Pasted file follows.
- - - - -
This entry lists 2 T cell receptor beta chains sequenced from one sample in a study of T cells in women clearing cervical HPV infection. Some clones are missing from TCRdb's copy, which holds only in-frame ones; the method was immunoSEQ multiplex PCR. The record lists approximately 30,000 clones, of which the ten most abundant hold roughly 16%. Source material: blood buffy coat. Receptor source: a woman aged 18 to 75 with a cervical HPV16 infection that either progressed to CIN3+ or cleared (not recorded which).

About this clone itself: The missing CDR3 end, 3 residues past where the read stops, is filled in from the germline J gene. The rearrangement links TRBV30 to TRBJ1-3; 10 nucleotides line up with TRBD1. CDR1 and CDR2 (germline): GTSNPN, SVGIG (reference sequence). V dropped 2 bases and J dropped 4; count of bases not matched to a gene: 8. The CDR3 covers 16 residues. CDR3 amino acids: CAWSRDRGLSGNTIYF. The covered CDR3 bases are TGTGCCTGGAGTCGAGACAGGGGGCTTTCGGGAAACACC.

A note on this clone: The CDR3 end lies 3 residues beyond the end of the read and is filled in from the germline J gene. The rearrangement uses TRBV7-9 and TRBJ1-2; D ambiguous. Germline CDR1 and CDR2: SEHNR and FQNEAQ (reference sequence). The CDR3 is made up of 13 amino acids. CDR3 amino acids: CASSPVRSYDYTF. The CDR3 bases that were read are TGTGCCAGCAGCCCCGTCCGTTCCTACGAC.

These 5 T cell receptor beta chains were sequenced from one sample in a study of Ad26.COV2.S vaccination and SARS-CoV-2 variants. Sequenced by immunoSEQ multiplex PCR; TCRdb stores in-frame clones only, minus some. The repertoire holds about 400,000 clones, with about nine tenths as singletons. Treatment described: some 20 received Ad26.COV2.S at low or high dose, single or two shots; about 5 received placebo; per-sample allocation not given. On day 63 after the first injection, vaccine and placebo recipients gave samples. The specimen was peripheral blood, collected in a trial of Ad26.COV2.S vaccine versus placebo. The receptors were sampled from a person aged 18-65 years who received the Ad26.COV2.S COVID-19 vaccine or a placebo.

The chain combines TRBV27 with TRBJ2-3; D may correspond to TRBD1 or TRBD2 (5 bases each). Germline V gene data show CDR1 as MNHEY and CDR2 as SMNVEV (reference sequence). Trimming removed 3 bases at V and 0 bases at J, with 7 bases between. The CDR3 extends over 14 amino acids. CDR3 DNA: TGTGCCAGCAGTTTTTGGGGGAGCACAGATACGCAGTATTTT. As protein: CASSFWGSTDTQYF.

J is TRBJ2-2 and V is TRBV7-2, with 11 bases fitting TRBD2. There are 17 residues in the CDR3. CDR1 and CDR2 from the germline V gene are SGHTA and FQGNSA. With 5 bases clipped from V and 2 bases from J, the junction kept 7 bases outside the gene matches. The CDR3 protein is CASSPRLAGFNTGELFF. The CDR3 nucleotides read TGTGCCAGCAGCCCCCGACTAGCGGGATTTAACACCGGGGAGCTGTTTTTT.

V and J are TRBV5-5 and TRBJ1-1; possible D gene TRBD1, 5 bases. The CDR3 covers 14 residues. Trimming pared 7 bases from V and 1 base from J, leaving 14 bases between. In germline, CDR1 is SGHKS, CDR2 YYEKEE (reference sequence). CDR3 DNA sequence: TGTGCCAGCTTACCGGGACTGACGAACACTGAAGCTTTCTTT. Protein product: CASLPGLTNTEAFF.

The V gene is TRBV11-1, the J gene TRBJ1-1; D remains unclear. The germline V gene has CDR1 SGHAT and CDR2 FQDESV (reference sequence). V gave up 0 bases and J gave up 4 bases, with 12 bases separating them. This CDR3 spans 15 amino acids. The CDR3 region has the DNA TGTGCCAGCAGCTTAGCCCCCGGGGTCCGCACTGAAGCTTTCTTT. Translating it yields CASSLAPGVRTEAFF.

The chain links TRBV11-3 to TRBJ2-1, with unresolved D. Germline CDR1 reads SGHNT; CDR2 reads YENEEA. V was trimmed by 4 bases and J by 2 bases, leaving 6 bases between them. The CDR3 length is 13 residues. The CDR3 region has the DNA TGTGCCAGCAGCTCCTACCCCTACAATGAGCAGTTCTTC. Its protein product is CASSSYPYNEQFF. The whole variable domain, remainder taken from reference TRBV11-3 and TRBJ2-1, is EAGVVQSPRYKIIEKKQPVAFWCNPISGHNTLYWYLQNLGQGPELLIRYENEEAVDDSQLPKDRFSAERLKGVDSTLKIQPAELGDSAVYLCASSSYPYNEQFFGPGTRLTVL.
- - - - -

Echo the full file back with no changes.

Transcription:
This entry lists 2 T cell receptor beta chains sequenced from one sample in a study of T cells in women clearing cervical HPV infection. Some clones are missing from TCRdb's copy, which holds only in-frame ones; the method was immunoSEQ multiplex PCR. The record lists approximately 30,000 clones, of which the ten most abundant hold roughly 16%. Source material: blood buffy coat. Receptor source: a woman aged 18 to 75 with a cervical HPV16 infection that either progressed to CIN3+ or cleared (not recorded which).

About this clone itself: The missing CDR3 end, 3 residues past where the read stops, is filled in from the germline J gene. The rearrangement links TRBV30 to TRBJ1-3; 10 nucleotides line up with TRBD1. CDR1 and CDR2 (germline): GTSNPN, SVGIG (reference sequence). V dropped 2 bases and J dropped 4; count of bases not matched to a gene: 8. The CDR3 covers 16 residues. CDR3 amino acids: CAWSRDRGLSGNTIYF. The covered CDR3 bases are TGTGCCTGGAGTCGAGACAGGGGGCTTTCGGGAAACACC.

A note on this clone: The CDR3 end lies 3 residues beyond the end of the read and is filled in from the germline J gene. The rearrangement uses TRBV7-9 and TRBJ1-2; D ambiguous. Germline CDR1 and CDR2: SEHNR and FQNEAQ (reference sequence). The CDR3 is made up of 13 amino acids. CDR3 amino acids: CASSPVRSYDYTF. The CDR3 bases that were read are TGTGCCAGCAGCCCCGTCCGTTCCTACGAC.

These 5 T cell receptor beta chains were sequenced from one sample in a study of Ad26.COV2.S vaccination and SARS-CoV-2 variants. Sequenced by immunoSEQ multiplex PCR; TCRdb stores in-frame clones only, minus some. The repertoire holds about 400,000 clones, with about nine tenths as singletons. Treatment described: some 20 received Ad26.COV2.S at low or high dose, single or two shots; about 5 received placebo; per-sample allocation not given. On day 63 after the first injection, vaccine and placebo recipients gave samples. The specimen was peripheral blood, collected in a trial of Ad26.COV2.S vaccine versus placebo. The receptors were sampled from a person aged 18-65 years who received the Ad26.COV2.S COVID-19 vaccine or a placebo.

The chain combines TRBV27 with TRBJ2-3; D may correspond to TRBD1 or TRBD2 (5 bases each). Germline V gene data show CDR1 as MNHEY and CDR2 as SMNVEV (reference sequence). Trimming removed 3 bases at V and 0 bases at J, with 7 bases between. The CDR3 extends over 14 amino acids. CDR3 DNA: TGTGCCAGCAGTTTTTGGGGGAGCACAGATACGCAGTATTTT. As protein: CASSFWGSTDTQYF.

J is TRBJ2-2 and V is TRBV7-2, with 11 bases fitting TRBD2. There are 17 residues in the CDR3. CDR1 and CDR2 from the germline V gene are SGHTA and FQGNSA. With 5 bases clipped from V and 2 bases from J, the junction kept 7 bases outside the gene matches. The CDR3 protein is CASSPRLAGFNTGELFF. The CDR3 nucleotides read TGTGCCAGCAGCCCCCGACTAGCGGGATTTAACACCGGGGAGCTGTTTTTT.

V and J are TRBV5-5 and TRBJ1-1; possible D gene TRBD1, 5 bases. The CDR3 covers 14 residues. Trimming pared 7 bases from V and 1 base from J, leaving 14 bases between. In germline, CDR1 is SGHKS, CDR2 YYEKEE (reference sequence). CDR3 DNA sequence: TGTGCCAGCTTACCGGGACTGACGAACACTGAAGCTTTCTTT. Protein product: CASLPGLTNTEAFF.

The V gene is TRBV11-1, the J gene TRBJ1-1; D remains unclear. The germline V gene has CDR1 SGHAT and CDR2 FQDESV (reference sequence). V gave up 0 bases and J gave up 4 bases, with 12 bases separating them. This CDR3 spans 15 amino acids. The CDR3 region has the DNA TGTGCCAGCAGCTTAGCCCCCGGGGTCCGCACTGAAGCTTTCTTT. Translating it yields CASSLAPGVRTEAFF.

The chain links TRBV11-3 to TRBJ2-1, with unresolved D. Germline CDR1 reads SGHNT; CDR2 reads YENEEA. V was trimmed by 4 bases and J by 2 bases, leaving 6 bases between them. The CDR3 length is 13 residues. The CDR3 region has the DNA TGTGCCAGCAGCTCCTACCCCTACAATGAGCAGTTCTTC. Its protein product is CASSSYPYNEQFF. The whole variable domain, remainder taken from reference TRBV11-3 and TRBJ2-1, is EAGVVQSPRYKIIEKKQPVAFWCNPISGHNTLYWYLQNLGQGPELLIRYENEEAVDDSQLPKDRFSAERLKGVDSTLKIQPAELGDSAVYLCASSSYPYNEQFFGPGTRLTVL.